Ramaphosa slams banks over R200bn Covid-19 loan guarantee 'failure'
President Cyril Ramaphosa on Thursday launched a scathing attack on banks, blaming them for the failure of the R200bn loan guarantee scheme that was supposed to rescue small businesses affected by Covid-19 from collapse and from shedding jobs.
Speaking at a masterclass arranged by the National School of Government — headlined by global economist Marianna Mazzucato, a special adviser to the government — Ramaphosa said he was disappointed in the way banks had managed the loan guarantee scheme.
“The disappointment, for me, has been in how our financial sector has managed the Covid guarantee fund that we put up, which was guaranteed by government.
“We put up R200bn and we said, 'Assist the private sector and let’s protect the jobs so that companies are able to operate through Covid and, through that, we should restructure our economy and bring more black people who have been prevented from operating in their own economy.'
“And that has not really happened,” he said.
The loan guarantee scheme formed part of the R500bn stimulus package Ramaphosa unveiled last April as a response to the hard lockdown. In terms of the scheme, the National Treasury and the Reserve Bank entered into a partnership with major banks to make it easier to lend money to small businesses affected by the pandemic — but the banks were allowed to apply their normal lending criteria.
Finance minister Tito Mboweni previously said that just R17.8bn in loans had been approved by banks.
The president was attending the virtual masterclass for members of the executive, heads of departments and senior leaders from the local government sphere, the legislative sector and organs of state. It was organised under the theme “The Entrepreneurial State and Mission Economy: Lessons and Opportunities for SA”.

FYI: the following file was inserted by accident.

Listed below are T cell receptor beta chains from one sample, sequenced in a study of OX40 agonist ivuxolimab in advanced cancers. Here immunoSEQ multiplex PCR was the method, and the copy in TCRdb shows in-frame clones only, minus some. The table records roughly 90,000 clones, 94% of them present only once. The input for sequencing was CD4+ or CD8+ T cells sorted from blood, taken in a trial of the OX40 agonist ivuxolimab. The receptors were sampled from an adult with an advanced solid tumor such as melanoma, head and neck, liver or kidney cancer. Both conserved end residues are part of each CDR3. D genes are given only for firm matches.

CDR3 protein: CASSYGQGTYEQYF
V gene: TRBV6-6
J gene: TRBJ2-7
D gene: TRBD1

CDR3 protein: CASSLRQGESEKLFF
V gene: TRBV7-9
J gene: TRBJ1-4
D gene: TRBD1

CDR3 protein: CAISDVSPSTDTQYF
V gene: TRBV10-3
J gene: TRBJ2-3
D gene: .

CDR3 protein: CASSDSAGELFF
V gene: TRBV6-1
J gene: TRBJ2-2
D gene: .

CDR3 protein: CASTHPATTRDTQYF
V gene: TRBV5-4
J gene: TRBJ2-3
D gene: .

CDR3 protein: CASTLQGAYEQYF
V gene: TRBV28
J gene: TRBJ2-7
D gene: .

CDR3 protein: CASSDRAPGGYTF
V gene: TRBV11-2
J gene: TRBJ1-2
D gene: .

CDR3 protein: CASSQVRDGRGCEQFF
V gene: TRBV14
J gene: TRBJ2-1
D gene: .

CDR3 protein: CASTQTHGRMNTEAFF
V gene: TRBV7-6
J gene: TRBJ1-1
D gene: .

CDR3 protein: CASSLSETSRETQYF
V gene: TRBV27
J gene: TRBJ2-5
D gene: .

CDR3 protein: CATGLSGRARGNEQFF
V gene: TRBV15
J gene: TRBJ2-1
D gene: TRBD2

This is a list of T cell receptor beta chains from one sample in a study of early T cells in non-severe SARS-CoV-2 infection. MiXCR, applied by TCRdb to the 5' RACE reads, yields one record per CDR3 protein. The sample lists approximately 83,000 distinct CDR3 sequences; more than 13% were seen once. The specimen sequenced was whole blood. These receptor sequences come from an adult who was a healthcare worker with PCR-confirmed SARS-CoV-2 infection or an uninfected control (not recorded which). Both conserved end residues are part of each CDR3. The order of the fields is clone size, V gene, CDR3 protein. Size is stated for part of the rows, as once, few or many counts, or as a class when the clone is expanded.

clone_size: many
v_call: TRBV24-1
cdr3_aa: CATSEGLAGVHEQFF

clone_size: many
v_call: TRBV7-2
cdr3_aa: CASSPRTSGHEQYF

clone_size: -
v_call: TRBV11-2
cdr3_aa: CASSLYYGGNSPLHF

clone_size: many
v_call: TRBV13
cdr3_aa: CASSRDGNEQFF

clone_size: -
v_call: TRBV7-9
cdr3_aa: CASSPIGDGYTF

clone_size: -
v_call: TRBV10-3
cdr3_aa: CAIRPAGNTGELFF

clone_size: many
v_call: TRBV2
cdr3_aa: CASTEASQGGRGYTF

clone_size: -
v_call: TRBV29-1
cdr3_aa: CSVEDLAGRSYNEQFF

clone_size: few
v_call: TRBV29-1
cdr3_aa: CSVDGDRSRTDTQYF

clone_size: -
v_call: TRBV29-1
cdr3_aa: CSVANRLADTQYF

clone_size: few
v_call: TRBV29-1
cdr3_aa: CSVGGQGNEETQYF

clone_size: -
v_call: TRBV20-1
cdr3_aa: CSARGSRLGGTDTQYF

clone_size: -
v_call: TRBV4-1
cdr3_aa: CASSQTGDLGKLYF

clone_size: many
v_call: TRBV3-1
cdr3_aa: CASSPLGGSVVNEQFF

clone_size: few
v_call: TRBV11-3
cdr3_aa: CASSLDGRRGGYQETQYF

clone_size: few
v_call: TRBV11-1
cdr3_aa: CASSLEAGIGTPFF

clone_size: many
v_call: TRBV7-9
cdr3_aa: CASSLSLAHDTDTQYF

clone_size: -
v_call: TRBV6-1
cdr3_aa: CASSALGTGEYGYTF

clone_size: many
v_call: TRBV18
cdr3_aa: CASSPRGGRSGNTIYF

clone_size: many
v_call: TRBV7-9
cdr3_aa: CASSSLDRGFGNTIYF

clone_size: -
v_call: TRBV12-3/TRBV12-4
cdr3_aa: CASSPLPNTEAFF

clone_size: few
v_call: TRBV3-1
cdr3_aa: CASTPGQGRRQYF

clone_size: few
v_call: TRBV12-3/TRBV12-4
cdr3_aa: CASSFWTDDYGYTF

Ramaphosa said the country’s financial sector was highly monopolised and highly profitable, but had failed to address challenges faced by struggling entrepreneurs during the pandemic.
“The profits that our financial sector has been making have been huge. It has been billions and billions, and quite a lot of that money is just in certain assets and not in assets that we would like to see producing jobs.
“Our financial sector is highly monopolised, as you may well know. Other countries will have 10 or 20 banks and we have only four major banks and, between them, managers rotate. And yet we should be opening up the financial sector more and more.”
The criticism comes as the government mulls the idea of a state-owned bank. A document before the cabinet proposes the consolidation of a number of state-owned lending agencies, and tapping into the government’s stake in African Bank.
Ramaphosa agreed with Mazzucato that states needed to enhance public sector capacity instead of outsourcing key functions to the private sector. He told those who attended the webinar that outsourcing had weakened the state.
“That happens to be the case here as well, and we have seen how outsourcing has also weakened our state and how even those entities that we tended to outsource to were themselves captured and deeply involved in the challenges that we face of corruption,” he said.
The president said a key focus in future would be reforming public procurement so that it serves a greater public good.
“What we also need to reform is the procurement system. Procurement in any state and any government is one of the biggest areas of economic activity and we need to reform it in such a way that is going to be empowering to black entrepreneurs and people so that they have a sense that they can also play a role in procurement.”
Procurement should be transformed until it is free of corruption, he said.
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